Northampton carries a secondary armament of eight 5"/25 Mk.13 anti-aircraft guns, mounted on single open-mounts. These cannons are very effective medium-to-long range anti-aircraft guns, but are not effective against any armoured targets. They have access to just two shell types - Mk.36 AAC (HE-TF) and Mk.28 AAC (HE-VT). The former is a time-fuse shell (meaning that the fuse is set before the weapon is fired), while the latter is a proximity fuse shell that explodes automatically upon reaching the target. Both shells are ineffective against armoured targets, having ~35 mm of penetration. However, they are both capable of dealing with air and unarmoured targets quite effectively. The HE-VT shell is typically the better pick, as it offers greatly-improved efficiency against air targets.
The guns themselves are relatively good at short-range defence, being capable of firing at 20 rounds per minute (3-second reload). As well, they have very good vertical and horizontal firing angles. However, take note that the guns fire at a low muzzle velocity of 657 m/s which should be accounted for when manually aiming.
Northampton carries four quadruple 1.1 inch "Chicago Pianos". The 1.1 inch/75 Mk.1 gun, otherwise known as the "Chicago Piano" (because it was the size of a baby grand-piano), was the standard anti-aircraft armament for most American ships prior to the introduction of the 40 mm Bofors cannon. These guns are mediocre at best; though they have a good fire rate (similar to the AN-M2 Browning), they aren't too effective at dealing damage, and also jam rather quickly. As well, take note that the gun doesn't have ammunition options.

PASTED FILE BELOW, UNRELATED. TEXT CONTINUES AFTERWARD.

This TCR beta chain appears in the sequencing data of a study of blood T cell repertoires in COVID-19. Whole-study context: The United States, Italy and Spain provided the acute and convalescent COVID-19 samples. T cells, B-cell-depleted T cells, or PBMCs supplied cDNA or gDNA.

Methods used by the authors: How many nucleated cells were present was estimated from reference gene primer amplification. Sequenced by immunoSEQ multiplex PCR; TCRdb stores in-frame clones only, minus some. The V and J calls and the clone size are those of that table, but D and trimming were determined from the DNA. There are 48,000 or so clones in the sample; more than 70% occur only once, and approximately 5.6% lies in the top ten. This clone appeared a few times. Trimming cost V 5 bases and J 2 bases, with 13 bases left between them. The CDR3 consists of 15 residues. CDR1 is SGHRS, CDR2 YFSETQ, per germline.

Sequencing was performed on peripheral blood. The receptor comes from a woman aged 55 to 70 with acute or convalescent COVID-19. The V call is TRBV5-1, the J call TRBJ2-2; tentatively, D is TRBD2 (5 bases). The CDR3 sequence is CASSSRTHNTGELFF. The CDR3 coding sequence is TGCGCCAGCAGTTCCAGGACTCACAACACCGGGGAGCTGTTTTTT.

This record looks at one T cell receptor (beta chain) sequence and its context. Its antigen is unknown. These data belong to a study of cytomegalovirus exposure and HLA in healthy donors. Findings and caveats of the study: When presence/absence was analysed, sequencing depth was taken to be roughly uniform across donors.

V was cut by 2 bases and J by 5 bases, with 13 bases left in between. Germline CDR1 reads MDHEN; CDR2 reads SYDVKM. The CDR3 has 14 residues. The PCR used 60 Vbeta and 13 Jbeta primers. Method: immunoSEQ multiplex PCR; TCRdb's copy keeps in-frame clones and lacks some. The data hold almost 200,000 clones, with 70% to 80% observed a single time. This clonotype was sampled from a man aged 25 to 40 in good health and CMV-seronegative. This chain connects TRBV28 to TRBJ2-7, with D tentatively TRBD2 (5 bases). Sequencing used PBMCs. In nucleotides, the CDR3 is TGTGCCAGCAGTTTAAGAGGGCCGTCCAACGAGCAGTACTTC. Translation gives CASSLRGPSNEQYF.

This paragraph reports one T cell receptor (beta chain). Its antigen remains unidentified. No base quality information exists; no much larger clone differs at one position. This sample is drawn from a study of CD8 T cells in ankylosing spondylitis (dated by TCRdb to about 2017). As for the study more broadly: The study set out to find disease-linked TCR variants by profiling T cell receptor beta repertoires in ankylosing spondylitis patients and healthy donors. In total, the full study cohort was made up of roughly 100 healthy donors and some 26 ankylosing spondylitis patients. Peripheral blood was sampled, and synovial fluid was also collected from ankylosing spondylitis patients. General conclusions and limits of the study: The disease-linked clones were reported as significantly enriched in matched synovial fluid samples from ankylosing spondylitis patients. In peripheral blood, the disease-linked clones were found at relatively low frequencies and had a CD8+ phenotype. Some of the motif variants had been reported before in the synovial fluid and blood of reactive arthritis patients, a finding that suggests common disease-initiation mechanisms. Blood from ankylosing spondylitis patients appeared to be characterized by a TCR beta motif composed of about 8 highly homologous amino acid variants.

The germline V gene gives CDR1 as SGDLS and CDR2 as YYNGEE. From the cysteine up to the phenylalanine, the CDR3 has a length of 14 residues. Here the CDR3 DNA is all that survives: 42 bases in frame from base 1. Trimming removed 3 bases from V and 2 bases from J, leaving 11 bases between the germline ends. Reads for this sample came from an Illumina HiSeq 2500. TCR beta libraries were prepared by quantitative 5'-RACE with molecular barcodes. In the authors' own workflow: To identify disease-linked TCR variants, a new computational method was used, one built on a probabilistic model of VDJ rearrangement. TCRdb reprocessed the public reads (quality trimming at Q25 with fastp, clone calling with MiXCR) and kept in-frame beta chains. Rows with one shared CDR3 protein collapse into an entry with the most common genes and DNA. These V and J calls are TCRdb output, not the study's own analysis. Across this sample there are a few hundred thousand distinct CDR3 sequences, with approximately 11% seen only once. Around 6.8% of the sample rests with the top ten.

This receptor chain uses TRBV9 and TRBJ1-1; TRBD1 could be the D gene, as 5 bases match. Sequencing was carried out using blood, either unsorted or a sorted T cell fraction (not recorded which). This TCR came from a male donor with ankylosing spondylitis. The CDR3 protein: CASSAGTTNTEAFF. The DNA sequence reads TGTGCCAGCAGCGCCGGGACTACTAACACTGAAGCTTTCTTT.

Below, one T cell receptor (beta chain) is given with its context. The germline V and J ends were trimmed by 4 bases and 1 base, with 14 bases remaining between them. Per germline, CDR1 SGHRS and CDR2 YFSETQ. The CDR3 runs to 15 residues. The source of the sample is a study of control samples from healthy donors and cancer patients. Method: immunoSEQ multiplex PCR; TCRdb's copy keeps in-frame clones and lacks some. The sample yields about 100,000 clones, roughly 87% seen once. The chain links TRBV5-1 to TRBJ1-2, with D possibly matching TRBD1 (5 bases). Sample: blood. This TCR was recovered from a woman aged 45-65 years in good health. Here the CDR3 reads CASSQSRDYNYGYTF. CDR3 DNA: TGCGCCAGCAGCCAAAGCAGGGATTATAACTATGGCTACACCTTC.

Northampton also carries eight single 12.7 mm AN-M2 machine guns. The AN-M2 is a navalised anti-aircraft version of the popular Browning machine gun. This gun is rather ineffective at dealing significant damage to enemy aircraft, and is only effective within ~1.5-2 kilometres at most. As well, keep in mind that these guns have a long 12-second reload after the gun's magazine has been used.
Usage in battles
USS Northampton isn't the easiest ship to play, especially given that it faces battleships often (which completely outclass it in every aspect except anti-aircraft protection) and many cruisers too (such as USS Brooklyn and USS Helena) which outclass it in terms of firepower. As such, the ship needs to be played carefully in order to succeed in battle.